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Dual display trouble

by brianf666 / January 25, 2006 7:02 AM PST

My system:
Athlon 2600, 512Mb RAM, Radeon 9600, two Iiyama 17" crt, WInDVD software. Windows XP SP1
I want to play full-screen dvd on one monitor and use my PC for general work on the other monitor at the same time.
My DVD only shows the video if it's on the primary monitor but if I then open a program it is hidden behind the full-screen DVD. If I move the DVD to the secondary monitor I get sound but no picture.

Does anyone know a configuration I can use to get what I need?


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Dual display trouble
by Bongo_SWE / January 25, 2006 7:35 AM PST
In reply to: Dual display trouble

I think you can try whit a other software DVD player that is newer and try whit a newer display driver.....
If you still have the problem it is becorse config of the grafikcard driver is neede. You can do that on your desktop. you have to set the two screen's as differnt one's (Dual Weiw) so they can work sepratly and you have to enabel (''Videooverlay'') ......
Good luck to you and if you nead more help you can try ATI forum =) or here again.

Best regardes Thomas persson
IT Doktor

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change desired device to primary display?
by adhd4ever / January 25, 2006 7:40 AM PST
In reply to: Dual display trouble

I had this same problem when trying to use windows media player with dual display (trying to play things on the connected TV). By changing the second display device to the primary display device (in display settings) it worked just fine.

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Negative co-ordinates
by Phyrefly / January 25, 2006 7:45 PM PST
In reply to: Dual display trouble

Some programs have problems displaying (and some other, more finnicky problems) - if your secondary monitor is to the left of your primary. I think it has to do with the fact that the display co-ordinated are negative, and the software can't handle that.

If you switch them around, you should be ok, or just switch the settings around so that the left hand monitor (physically) is to the right of the other one (logically) - at least just while watching your DVD.

I used to have this problem with Media Player, but the latest version fixed it, and I can keep my smaller monitor to the left now Happy

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Catalyst blues
by brianf666 / January 26, 2006 2:34 AM PST
In reply to: Dual display trouble

Thanks for your ideas, paople. I have discovered the problem. The Catalyst control program does not allow video on secondary monitor in ''home'' mode and I can't change the mode for some reason. As I originally explained, I need my primary display on windows so that new programs opened are not hidden behind the dvd full screen. If anyone knows how I can get the catalyst to allow switching to ''clone'' or whatever mode does allow video on the secondary display, then we'll have the answer.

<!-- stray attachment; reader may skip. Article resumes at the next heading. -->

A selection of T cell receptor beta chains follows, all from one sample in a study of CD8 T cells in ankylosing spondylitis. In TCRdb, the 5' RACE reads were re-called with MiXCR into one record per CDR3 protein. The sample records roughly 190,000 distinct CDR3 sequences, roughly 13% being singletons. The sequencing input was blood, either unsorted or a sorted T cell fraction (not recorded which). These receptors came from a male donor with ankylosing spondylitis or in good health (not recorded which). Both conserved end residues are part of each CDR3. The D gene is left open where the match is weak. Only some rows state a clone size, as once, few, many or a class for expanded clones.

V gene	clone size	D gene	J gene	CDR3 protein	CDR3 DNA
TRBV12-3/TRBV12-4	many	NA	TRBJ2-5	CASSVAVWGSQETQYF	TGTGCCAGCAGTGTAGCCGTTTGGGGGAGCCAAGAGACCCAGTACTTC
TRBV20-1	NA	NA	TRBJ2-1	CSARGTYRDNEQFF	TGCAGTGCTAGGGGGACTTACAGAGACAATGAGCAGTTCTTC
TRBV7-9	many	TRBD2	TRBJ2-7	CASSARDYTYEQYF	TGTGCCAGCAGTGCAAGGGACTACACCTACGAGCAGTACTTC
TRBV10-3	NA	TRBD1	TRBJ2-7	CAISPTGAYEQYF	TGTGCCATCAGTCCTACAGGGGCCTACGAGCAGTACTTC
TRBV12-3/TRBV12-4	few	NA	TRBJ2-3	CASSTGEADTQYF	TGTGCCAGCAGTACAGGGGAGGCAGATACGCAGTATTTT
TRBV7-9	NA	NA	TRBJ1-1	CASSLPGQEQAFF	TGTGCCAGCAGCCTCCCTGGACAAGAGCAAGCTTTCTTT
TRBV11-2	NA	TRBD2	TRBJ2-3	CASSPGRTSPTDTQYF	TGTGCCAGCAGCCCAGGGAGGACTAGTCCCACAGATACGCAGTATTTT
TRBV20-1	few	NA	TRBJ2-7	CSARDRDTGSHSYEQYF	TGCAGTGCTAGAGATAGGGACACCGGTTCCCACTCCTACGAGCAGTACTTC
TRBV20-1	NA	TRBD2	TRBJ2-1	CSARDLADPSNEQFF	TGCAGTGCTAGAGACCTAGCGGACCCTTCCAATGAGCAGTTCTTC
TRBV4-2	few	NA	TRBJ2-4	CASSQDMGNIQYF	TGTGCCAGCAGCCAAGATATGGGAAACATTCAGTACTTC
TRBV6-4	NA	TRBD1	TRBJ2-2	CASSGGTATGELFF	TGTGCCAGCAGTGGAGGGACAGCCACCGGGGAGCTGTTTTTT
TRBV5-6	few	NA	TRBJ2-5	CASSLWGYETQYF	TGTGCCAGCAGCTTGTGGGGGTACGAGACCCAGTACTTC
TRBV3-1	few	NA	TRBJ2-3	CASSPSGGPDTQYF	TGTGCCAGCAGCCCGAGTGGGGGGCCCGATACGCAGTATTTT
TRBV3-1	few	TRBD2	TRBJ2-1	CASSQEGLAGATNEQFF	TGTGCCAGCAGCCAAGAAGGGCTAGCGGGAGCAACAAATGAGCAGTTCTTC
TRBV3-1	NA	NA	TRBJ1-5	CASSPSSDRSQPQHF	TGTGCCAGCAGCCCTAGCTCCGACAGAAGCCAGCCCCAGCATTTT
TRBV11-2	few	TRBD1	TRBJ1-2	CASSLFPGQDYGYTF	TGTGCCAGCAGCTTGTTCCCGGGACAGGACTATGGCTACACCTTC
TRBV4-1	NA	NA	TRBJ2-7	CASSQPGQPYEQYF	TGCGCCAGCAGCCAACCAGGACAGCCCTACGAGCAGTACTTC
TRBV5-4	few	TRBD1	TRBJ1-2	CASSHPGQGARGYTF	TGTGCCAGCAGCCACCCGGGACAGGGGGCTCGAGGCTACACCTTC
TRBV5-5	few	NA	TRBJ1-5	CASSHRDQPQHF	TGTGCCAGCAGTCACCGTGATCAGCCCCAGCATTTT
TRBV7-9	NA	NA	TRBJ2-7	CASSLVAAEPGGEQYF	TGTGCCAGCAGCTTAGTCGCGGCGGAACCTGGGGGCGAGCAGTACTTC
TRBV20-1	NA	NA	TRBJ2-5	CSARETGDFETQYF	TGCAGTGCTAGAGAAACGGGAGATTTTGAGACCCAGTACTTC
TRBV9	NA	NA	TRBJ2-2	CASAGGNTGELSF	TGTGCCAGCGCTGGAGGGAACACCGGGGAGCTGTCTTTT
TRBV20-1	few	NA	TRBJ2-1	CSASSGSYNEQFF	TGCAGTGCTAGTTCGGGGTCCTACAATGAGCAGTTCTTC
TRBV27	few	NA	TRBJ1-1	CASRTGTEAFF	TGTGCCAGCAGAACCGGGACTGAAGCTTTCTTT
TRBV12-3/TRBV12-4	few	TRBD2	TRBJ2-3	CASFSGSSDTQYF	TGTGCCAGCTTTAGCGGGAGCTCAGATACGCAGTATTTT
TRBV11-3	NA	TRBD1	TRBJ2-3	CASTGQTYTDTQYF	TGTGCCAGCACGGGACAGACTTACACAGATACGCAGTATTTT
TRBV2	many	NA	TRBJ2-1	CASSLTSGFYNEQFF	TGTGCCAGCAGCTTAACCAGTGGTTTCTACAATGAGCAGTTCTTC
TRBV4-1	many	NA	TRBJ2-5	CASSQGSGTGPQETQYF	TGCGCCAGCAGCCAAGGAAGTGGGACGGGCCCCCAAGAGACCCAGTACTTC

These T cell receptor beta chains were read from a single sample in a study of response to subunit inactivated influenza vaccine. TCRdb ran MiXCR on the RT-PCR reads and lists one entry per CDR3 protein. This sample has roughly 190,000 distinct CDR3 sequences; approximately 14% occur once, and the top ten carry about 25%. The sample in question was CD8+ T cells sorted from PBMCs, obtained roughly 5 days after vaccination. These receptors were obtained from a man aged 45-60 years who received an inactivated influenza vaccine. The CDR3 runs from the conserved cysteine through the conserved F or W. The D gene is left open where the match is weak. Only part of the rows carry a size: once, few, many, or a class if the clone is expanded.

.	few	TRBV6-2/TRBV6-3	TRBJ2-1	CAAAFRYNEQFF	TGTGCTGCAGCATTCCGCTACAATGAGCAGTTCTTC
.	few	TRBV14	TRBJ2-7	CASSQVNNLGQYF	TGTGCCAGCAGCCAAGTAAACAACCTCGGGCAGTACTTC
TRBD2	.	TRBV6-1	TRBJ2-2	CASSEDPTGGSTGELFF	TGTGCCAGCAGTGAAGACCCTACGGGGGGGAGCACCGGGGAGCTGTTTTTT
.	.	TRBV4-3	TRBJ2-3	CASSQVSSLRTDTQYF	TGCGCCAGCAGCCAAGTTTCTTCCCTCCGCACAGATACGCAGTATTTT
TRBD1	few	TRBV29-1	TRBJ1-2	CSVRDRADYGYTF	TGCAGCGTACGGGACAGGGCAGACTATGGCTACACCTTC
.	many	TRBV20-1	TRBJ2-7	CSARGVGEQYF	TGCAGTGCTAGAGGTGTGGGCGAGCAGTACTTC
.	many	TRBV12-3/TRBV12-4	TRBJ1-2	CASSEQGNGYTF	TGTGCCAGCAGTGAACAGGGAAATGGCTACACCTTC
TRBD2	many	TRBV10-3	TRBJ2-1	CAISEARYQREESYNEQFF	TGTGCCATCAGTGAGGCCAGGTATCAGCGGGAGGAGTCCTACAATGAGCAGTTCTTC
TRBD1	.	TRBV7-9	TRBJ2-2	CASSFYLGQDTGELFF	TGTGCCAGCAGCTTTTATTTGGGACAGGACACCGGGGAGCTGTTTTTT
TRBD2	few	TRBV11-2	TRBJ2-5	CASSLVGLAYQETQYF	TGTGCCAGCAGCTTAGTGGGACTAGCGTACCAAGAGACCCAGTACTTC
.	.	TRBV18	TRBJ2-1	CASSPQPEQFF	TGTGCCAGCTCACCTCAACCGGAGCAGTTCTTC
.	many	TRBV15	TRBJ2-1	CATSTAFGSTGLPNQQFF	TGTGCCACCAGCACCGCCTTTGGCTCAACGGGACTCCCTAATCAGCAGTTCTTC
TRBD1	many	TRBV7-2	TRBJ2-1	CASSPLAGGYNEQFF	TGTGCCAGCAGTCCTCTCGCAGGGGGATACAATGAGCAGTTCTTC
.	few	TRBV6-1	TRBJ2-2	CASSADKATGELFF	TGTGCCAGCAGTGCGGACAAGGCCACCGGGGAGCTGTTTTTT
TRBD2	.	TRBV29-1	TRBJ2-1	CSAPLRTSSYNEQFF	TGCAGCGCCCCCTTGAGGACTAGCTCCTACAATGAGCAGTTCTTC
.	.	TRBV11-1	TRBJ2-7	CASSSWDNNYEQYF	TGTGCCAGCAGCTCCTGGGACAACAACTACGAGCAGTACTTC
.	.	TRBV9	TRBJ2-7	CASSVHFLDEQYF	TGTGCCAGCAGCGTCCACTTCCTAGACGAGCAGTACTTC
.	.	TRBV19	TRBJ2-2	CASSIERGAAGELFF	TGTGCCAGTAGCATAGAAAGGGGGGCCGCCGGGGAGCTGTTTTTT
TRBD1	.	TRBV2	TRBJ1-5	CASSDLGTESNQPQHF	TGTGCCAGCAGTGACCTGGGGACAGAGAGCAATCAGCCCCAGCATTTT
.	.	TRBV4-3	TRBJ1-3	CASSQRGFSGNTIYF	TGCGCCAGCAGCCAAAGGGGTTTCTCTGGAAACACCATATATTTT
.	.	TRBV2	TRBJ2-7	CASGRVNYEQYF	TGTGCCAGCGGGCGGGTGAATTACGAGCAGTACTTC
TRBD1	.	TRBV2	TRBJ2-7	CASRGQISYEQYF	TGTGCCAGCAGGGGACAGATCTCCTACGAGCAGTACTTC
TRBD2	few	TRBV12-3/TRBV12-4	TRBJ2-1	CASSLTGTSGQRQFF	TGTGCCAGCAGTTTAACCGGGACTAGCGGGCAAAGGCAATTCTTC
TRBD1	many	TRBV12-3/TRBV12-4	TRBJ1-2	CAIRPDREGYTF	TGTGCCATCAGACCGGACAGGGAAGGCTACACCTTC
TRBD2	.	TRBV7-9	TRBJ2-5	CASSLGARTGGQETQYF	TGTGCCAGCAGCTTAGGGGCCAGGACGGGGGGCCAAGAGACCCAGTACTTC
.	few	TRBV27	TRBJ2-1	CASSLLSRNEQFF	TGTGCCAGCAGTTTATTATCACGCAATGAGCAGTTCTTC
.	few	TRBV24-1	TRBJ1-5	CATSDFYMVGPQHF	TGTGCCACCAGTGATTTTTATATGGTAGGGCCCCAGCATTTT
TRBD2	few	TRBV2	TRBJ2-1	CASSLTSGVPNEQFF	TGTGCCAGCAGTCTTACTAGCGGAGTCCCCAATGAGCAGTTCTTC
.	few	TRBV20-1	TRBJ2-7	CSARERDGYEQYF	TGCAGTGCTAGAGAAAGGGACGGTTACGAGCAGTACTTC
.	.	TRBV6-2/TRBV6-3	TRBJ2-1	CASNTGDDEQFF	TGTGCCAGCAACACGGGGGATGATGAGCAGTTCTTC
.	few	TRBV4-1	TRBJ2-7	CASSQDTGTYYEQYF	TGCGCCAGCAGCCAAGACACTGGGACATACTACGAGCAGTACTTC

Ta for your ideas anyway, they steered me in the right direction.

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Thanks to Motion Picture Industry
by Dutchmants / January 26, 2006 6:19 AM PST
In reply to: Dual display trouble

While it's been a couple of years since I first looked into this isue and found an answer this is what I remember. First off unless the software player vendor has paid an additional licensing fee to let ssee is it the MPAA they are only allowed to output the DVD video onto the primary display. I have found that on a system in our conference room where we have the system connected to a projector for presentations setting the projector as the primary display works fine since we just want to mirror the primary and secondary display. And no we don't play commercial DVD movies in the conference room we have some industry produced disk plus some in house ittems but the viewere makes no distinction between where or how the media was produced. In your case the best answer is to purchase a retail (most oem viewers are cripples) copy of one of the many fine DVD players out there. Just double check with the vendor that the version you are looking at supports output to multiple displays. If you system came with something like Power DVD there are many times reduced cost upgrade paths from the OEM versions to a full version. The additional cost of the commercial version of a player like Power DVD is to help offset the cost of licensing the company has to pay to the industry. I purchased a commercial version of one player for my laptop so that I could play movies via the TV out on the laptop without having to make that my primary display.

Good luck I hope this helps.

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